Wednesday, May 28, 2008

Amnesty Int'l discouraged by increased executions in Japan

Amnesty International Secretary General Irene Khan expressed disappointment Tuesday that Japan not only continues to use the death penalty but that executions have actually increased, totaling seven since this January alone. At the launch of the human rights organization’s annual report in central London, an Amnesty Asia spokesperson expanded on Khan’s disappointment, saying, ‘‘We have been very discouraged by the increase in the number of executions in Japan over the past six months.’’

‘‘We will continue, both through our membership in Japan itself and internationally, to press the Japanese government to backtrack on this very alarming trend,’’ the spokesperson said, confirming there had been no response from the Japanese government to an open letter Amnesty sent it in April urging a cessation of executions.

The extensive 150-country report also raised ‘‘serious concern’’ that the daiyo-kangoku system of pre-trial detention does not comply with international standards and held Japan to account for its lack of action to resolve the justice issue surrounding the survivors of Japan’s World War II military sexual slavery system despite international pressure.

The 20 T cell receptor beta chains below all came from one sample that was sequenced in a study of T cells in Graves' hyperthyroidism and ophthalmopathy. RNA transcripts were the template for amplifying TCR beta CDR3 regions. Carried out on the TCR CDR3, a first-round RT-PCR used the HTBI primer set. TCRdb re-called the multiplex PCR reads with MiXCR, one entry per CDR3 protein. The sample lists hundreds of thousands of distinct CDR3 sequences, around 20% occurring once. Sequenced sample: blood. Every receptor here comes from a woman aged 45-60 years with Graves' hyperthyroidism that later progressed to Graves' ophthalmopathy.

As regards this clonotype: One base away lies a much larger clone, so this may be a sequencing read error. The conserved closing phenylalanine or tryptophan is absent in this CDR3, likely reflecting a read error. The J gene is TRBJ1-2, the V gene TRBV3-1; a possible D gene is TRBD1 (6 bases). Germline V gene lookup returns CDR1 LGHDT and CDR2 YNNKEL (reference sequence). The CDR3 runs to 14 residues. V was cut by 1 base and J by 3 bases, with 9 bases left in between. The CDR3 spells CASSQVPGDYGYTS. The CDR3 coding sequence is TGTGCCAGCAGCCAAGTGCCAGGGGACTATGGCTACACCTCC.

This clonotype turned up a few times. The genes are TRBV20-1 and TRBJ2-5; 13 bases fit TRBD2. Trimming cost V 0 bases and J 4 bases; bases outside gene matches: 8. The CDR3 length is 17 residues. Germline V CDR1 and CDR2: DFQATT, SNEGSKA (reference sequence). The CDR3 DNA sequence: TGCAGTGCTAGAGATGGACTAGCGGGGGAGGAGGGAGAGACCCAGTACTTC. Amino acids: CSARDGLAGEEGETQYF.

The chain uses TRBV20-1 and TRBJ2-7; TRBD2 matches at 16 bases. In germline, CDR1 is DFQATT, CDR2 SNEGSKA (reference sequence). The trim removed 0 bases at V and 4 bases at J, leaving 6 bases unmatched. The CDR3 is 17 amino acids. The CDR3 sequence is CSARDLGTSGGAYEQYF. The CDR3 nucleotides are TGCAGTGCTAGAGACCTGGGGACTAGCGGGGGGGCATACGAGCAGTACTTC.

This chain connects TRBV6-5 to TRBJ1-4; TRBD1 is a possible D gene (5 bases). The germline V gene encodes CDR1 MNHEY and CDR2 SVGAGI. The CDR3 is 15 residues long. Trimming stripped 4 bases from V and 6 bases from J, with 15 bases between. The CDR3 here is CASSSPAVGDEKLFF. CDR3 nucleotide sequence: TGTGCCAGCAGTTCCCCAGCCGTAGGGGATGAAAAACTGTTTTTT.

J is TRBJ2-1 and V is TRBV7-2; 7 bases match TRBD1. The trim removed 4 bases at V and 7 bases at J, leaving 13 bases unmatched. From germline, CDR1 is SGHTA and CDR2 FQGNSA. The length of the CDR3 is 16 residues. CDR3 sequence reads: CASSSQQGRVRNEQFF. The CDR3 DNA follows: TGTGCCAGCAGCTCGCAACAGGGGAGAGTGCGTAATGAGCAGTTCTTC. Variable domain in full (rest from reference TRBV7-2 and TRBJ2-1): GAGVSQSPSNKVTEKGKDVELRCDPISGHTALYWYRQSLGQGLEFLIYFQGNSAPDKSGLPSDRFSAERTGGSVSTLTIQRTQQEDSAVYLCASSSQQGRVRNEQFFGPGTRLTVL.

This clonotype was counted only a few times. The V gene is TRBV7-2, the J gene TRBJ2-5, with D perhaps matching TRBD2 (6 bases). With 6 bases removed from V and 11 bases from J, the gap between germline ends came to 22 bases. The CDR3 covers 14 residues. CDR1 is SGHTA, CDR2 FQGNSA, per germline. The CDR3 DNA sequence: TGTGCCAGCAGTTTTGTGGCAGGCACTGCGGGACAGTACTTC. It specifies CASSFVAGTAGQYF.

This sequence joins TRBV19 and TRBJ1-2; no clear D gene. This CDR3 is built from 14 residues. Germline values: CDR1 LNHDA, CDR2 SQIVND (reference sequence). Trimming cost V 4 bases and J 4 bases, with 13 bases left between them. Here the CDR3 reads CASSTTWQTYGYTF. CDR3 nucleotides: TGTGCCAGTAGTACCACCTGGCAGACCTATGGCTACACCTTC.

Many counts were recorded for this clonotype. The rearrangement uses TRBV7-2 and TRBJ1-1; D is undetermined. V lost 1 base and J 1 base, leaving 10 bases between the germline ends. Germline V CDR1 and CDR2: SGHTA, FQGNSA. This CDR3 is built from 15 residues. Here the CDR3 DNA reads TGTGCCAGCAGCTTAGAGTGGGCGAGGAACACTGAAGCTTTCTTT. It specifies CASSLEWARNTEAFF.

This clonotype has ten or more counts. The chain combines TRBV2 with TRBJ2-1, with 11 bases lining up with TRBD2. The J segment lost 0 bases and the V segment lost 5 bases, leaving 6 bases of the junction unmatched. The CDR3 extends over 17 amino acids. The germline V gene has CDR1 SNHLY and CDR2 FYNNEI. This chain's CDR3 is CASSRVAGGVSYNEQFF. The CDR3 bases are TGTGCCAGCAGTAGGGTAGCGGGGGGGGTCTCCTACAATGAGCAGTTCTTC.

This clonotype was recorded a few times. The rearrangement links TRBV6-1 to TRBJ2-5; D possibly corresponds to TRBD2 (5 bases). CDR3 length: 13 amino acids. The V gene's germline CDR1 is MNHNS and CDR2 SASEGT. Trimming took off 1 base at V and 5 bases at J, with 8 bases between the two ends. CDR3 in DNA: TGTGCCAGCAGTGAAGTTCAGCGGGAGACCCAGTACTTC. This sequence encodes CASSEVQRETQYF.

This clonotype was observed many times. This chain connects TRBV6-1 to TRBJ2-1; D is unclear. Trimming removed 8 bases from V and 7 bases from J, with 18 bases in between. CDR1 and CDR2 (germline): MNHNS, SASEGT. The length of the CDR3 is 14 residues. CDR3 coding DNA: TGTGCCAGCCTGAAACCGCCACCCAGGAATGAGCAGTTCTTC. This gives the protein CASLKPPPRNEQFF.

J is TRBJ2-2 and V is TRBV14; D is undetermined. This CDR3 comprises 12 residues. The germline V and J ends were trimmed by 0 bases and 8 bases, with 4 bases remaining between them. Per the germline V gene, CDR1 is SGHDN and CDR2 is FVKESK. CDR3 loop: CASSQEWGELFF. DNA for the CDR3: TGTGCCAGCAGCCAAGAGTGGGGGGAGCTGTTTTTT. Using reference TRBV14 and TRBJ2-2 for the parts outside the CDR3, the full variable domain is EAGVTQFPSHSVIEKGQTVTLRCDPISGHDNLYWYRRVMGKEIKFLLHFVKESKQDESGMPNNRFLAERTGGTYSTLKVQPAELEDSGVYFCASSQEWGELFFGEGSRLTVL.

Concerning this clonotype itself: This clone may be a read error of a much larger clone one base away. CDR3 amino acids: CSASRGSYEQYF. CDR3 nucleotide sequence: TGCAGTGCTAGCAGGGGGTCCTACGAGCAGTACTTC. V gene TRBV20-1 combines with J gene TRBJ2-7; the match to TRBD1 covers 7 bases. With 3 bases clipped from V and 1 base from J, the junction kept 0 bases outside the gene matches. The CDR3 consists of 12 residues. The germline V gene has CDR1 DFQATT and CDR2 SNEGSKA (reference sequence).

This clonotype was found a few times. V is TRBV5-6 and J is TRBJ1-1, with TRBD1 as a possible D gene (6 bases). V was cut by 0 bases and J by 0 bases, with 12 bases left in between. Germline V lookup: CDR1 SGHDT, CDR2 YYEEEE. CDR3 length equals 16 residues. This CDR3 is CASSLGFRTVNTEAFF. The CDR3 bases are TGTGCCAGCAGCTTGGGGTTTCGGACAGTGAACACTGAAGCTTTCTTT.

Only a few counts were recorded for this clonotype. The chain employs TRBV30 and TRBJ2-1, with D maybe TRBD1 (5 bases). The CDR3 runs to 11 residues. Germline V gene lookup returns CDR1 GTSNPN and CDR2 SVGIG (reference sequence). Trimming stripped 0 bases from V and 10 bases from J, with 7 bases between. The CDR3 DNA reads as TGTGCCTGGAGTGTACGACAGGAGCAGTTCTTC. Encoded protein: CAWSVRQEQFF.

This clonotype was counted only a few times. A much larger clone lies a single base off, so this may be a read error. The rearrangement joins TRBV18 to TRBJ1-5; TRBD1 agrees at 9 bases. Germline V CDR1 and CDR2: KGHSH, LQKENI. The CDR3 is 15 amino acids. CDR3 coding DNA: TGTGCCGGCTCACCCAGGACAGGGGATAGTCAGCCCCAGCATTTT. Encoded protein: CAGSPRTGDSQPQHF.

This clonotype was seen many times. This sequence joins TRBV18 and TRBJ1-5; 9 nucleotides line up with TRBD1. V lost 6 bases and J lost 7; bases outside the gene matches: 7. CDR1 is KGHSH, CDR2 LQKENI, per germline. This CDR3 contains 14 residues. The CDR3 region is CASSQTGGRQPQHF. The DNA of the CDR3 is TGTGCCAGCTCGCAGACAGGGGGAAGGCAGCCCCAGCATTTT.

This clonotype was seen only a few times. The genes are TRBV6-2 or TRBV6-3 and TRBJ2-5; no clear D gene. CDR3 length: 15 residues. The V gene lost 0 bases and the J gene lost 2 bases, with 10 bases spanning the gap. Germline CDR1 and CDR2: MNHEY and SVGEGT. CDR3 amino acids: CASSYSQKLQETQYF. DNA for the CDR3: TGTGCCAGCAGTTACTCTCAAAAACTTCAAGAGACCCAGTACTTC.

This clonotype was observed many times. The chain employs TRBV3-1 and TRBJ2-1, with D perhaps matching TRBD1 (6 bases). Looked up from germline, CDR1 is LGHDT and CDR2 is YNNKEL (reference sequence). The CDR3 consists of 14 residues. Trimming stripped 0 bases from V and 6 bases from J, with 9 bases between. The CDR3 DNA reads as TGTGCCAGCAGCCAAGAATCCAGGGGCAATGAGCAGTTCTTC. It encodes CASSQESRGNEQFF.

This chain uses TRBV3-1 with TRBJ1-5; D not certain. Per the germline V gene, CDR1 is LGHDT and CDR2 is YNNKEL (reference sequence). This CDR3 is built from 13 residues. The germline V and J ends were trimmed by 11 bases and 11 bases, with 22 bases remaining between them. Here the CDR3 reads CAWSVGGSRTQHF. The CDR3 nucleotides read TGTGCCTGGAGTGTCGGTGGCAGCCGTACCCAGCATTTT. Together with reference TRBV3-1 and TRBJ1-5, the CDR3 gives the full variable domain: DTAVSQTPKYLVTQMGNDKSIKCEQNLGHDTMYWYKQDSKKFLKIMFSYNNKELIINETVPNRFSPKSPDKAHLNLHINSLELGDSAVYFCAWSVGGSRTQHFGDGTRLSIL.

Japan was far from the only country to come under fire, with Khan remarking there has been 60 years of human rights failure around the world since the United Nations adopted the Universal Declaration of Human Rights. Khan challenged world leaders to recommit themselves to delivering concrete improvements to the global human rights situation.

‘‘2008 presents an unprecedented opportunity for new leaders coming to power and countries emerging on the world stage to set a new direction and reject the myopic policies and practices that in recent years have made the world a more dangerous and divided place,’’ Khan said, referencing the United States in particular as a country where ‘‘the most powerful must lead by example.’’